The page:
MARINE CORPS BASE CAMP BLAZ, Guam --
Thriving in both tropical and subtropical regions, the cycad reaches out from the earth with a stout and woody trunk, topped with a crown of large-stiff evergreen and pinnate leaves. The primitive palm like plant has been on our planet for more than 280 million years.
These ancient plants were found on Marine Corps Base Camp Blaz during an ecological study that was conducted prior to the construction of the multipurpose machine gun range. The cycas micronesia, a once abundant tree, is now listed as threatened under the Endangered Species Act.
Committed to the protection of plants such as the cycads, animals, and historical and cultural sites on Guam, MCB Camp Blaz has enacted various initiatives and worked with outside organizations to aid in the study and preservation of the local ecology. Specifically, the site for the ranges were found to be on a disturbed limestone forest, a unique ecosystem in which plants and animals exist.
“We are not only enhancing the forest, but also increasing the population of certain species that wouldn’t have otherwise had a chance due to the ungulates." Sheeka Tareyama, a natural resources specialist
Before any military construction project begins, a full environmental survey is conducted by the base to identify all plant and animal species to ensure a responsible military buildup process. Led by Guam’s Department of Agriculture, various plant species and their habitats have also been listed as part of conservation measures for Guam.
“The survey is done to see what is out there and if endangered species are present, while also seeing if they can be avoided,” said Sheeka Tareyama, the natural resources specialist for Naval Facilities Engineering Systems Command Marianas at MCB Camp Blaz. “If they cannot be avoided, we determine what mitigations we need to do to ensure their survival.”
Mitigation techniques for cycads include propagation of seeds, uprooting and transplantation, and stem salvage, which involves removing parts of the cycad which can be later transplanted. Translocated plants can be found on either of MCB Camp Blaz’s two, 500-acre forest enhancement sites.
If translocation is not possible, healthy plant material and seeds are then salvaged and housed in a separate 18,000 square-foot native plant nursery on the Naval Computer and Telecommunications Station at MCB Camp Blaz. These plants will then be nursed with the help from members from HDR Incorporated and the Center for Environmental Management of Military Lands until the plant can be transplanted into the forest enhancement site.
“We actually were able to use all methods of salvage for the cycads, so we collected a whole bunch of seeds that are being monitored, and whenever one germinates, they are then planted into a pot until it is ready to be transplanted into the forest,” said Tareyama.
The native plant nursery does not just house endangered plants and trees, but other protected plants and trees native to Guam. For example, there are approximately a thousand tabernaemontana rotensis, a threatened tree, currently being propagated and awaiting transplantation into the forest enhancement site.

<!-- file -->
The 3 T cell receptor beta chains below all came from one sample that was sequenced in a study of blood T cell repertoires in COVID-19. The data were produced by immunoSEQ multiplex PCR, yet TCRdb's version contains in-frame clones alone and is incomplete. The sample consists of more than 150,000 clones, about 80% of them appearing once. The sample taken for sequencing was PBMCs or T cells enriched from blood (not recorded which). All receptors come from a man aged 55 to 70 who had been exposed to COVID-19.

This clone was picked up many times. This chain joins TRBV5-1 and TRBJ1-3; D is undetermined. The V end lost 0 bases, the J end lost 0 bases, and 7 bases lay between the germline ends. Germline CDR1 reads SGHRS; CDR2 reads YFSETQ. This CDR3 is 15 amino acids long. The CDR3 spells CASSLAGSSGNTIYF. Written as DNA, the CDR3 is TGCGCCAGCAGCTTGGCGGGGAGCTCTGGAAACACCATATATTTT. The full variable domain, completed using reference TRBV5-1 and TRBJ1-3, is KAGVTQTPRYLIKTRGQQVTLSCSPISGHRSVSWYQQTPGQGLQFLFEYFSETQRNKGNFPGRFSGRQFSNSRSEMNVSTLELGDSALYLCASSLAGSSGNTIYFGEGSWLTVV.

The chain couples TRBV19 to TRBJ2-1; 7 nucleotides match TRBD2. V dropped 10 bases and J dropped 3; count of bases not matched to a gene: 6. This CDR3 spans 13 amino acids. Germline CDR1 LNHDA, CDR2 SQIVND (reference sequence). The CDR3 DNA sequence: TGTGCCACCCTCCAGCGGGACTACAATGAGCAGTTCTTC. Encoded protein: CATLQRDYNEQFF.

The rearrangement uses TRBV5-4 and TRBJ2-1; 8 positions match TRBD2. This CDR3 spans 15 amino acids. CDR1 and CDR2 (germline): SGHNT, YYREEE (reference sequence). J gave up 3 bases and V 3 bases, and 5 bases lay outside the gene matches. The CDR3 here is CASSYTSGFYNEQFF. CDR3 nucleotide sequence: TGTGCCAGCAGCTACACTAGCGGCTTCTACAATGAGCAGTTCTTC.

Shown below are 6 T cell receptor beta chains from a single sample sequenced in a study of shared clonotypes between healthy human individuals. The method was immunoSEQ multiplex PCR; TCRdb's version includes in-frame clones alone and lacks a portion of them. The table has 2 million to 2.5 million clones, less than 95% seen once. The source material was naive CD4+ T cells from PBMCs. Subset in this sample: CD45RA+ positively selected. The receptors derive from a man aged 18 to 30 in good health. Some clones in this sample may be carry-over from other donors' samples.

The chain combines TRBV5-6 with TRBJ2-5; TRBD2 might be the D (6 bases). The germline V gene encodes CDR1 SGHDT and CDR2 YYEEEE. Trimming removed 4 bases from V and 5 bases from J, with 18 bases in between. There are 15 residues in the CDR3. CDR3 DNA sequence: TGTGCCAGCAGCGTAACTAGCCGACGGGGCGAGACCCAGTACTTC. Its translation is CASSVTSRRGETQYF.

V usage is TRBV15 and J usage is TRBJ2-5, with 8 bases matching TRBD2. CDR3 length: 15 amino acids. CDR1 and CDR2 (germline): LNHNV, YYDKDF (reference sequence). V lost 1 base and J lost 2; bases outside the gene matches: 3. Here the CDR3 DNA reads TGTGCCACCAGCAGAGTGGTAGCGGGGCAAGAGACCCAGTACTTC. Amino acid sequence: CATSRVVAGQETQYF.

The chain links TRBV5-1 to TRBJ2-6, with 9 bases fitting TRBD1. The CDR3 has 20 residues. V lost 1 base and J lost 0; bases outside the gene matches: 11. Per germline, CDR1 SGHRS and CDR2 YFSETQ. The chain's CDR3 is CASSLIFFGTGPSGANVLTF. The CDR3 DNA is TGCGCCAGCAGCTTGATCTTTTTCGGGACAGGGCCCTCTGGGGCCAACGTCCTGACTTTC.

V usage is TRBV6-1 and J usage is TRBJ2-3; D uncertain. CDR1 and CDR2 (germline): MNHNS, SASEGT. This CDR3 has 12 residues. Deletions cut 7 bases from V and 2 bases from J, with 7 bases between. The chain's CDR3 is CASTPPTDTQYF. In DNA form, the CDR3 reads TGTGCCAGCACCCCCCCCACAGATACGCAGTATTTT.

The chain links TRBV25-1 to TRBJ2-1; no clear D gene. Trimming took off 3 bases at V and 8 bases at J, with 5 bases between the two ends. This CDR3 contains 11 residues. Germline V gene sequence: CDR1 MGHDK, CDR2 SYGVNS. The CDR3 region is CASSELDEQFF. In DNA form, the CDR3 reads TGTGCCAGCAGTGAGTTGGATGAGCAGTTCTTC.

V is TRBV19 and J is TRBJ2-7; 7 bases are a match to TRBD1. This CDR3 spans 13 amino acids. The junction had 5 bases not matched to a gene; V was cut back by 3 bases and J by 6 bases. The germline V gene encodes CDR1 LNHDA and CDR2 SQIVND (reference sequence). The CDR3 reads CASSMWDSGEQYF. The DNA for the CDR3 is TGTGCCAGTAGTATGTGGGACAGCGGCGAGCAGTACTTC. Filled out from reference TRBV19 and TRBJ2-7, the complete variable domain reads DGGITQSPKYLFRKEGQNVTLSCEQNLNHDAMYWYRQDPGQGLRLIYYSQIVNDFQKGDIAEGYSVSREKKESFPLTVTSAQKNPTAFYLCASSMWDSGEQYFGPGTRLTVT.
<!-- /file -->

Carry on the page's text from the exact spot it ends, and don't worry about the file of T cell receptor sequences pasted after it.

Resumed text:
Helping The Environment
Photo by Gunnery Sgt. Rubin Tan
A cycas micronesica being propagated from a seed is shown at the native plant nursery on Marine Corps Base Camp Blaz, Guam, April 19, 2022. The overall end goal of the nursery is to rebuild populations of numerous species while also reintroducing native plants into the base’s two forest enhancement sites. Cycas micronesica is currently listed as threatened under the Endangered Species Act.
“We understand that the ranges and the Marine Corps relocation will happen, so our job is to completely understand what we can do to ensure we are protecting the resources as much as possible,” said Tareyama.
Scientists from Rice University and the University of Guam conducted a seed-dispersal study in 2013 and have found that since the extinction of Guam’s native bird species in the late 1940s, forests on the island have experienced thinning and the structure of Guam’s forests has changed due to small seeds no longer being dispersed by native birds.
In May 2022, MCB Camp Blaz plans on conducting an out-planting project of native as well as threatened and endangered plant species at a scale that has not been done on Guam before.
“We are not only enhancing the forest, but also increasing the population of certain species that wouldn’t have otherwise had a chance due to the ungulates,” explained Tareyama. Ungulates are hooved animals present on Guam that were introduced to the island during the 17th century while the island was colonized by Spain.
MCB Camp Blaz is currently under construction and is named after the late Brig. Gen. Vicente “Ben” Thomas Garrido Blaz, the first CHamoru Marine to attain the rank of general officer. The base will play an essential role in strengthening the Department of Defense’s ability to deter and defend while securing a Marine Corps posture in the Indo-Pacific region that is geographically distributed and operationally resilient.
April 22, 2022, marked this year’s Earth Day with the theme, invest in our planet. Since 1970 Earth Day has been celebrated in the United States with the mission to raise environmental consciousness and mobilize individuals to take action in protecting the planet.